Mayor?s bid to salvage IMC funds
MAYOR UMA Shashi Sharma will travel to the State capital shortly in a bid to dissuade the government from siphoning off octroi compensation 0payments to the MPSEB to cover unpaid Narmada project bills.india Updated: Sep 01, 2006 13:57 IST
MAYOR UMA Shashi Sharma will travel to the State capital shortly in a bid to dissuade the government from siphoning off octroi compensation 0payments to the MPSEB to cover unpaid Narmada project bills.
The government recently issued an ultimatum to the Indore Municipal Corporation (IMC) to clear outstanding power dues amounting to Rs 113 crore. Failure to do so, the civic body was warned, would result in octroi compensation amounts being diverted directly to the power utility.
The governmental diktat came after (as reported by the HT on August 9) the Board threatened to withhold power for the ADB-assisted Narmada-III project unless previous bills were cleared by the IMC.
It may be noted that Rs 2 crore of the total octroi compensation of Rs 5.70 crore awarded by the government never reaches the Corporation’s kitty, but is directly credited to the MPSEB to repay a Rs 500 crore loan arranged by the Digvijay Singh Government to bankroll phase II of the Narmada project.
Unnerved by the possibility of being denied octroi compensation altogether, the IMC has decided to petition Chief Minister Shivraj Singh Chouhan against the move.
“We took up the matter with district in-charge Minister Himmat Kothari today and he has promised to arrange an appointment with the Chief Minister within 2-3 days,” said the Mayor.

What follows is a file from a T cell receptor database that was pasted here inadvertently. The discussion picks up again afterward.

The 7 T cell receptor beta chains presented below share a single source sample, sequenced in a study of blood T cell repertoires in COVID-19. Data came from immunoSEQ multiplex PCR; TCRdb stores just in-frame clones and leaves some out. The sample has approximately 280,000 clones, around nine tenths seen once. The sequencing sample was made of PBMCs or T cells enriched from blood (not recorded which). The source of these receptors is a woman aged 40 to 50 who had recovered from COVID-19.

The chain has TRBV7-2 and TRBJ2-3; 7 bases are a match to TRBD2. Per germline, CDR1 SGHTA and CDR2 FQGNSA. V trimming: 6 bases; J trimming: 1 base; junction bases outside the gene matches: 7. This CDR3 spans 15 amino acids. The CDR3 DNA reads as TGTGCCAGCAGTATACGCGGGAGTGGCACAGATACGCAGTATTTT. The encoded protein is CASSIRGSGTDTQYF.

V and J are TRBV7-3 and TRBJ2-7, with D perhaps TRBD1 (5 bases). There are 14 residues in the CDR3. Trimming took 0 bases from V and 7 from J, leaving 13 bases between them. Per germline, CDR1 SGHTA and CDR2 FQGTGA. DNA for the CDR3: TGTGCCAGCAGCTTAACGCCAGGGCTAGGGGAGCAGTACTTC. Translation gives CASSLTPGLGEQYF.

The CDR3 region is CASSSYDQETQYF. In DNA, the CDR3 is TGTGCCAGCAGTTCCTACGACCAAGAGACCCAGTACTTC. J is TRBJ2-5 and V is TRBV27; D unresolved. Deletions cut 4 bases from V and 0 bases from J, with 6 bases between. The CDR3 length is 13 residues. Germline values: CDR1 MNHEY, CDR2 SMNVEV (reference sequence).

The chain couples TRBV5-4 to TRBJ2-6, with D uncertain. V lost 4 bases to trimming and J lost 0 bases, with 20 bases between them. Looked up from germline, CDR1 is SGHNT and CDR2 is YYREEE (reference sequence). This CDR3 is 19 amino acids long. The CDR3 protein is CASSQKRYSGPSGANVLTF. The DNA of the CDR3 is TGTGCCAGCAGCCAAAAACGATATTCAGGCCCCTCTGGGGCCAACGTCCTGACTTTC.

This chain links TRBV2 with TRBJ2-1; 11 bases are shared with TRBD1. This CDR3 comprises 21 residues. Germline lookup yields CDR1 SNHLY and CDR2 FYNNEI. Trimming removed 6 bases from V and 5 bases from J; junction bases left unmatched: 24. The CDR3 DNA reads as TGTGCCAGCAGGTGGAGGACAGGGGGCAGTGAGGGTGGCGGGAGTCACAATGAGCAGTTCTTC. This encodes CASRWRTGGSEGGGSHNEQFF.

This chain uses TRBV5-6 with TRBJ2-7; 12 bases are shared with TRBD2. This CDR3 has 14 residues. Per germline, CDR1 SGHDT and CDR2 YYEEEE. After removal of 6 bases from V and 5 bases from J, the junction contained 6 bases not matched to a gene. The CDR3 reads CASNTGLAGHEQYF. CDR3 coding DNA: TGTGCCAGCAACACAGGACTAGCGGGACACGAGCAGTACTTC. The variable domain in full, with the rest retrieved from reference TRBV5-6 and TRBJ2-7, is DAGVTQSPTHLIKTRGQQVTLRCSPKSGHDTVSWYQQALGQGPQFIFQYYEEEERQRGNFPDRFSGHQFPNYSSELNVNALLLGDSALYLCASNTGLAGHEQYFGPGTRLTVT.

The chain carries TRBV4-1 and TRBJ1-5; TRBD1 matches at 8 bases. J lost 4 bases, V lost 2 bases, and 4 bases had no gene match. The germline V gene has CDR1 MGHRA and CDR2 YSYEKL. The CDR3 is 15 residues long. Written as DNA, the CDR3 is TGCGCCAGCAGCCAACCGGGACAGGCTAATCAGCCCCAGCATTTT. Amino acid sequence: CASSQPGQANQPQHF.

“The Corporation’s fiscal situation simply doesn’t allow for withholding of funds. Stopping octroi compensation payments will place an unacceptably high burden on financial resources and make it very difficult for the IMC to carry out its brief,” responded the Mayor when queried about what line of argument the Corporation would take to prevent the stoppage of cash flow.
The Corporation runs up power bills amounting to approx Rs 4.80 crore in supplying Narmada water. However, as the Corporation earns no revenue from nearly 65 per cent of the 180 million litres daily (MLD) water supplied under phase two of the Narmada it has kept lagging behind in power payments.
When the outstanding bills topped Rs 100 crore the MPSEB, which is as starved for cash as the IMC, decided to put its foot down and made debts clearance a prerequisite for providing power for Narmada-III.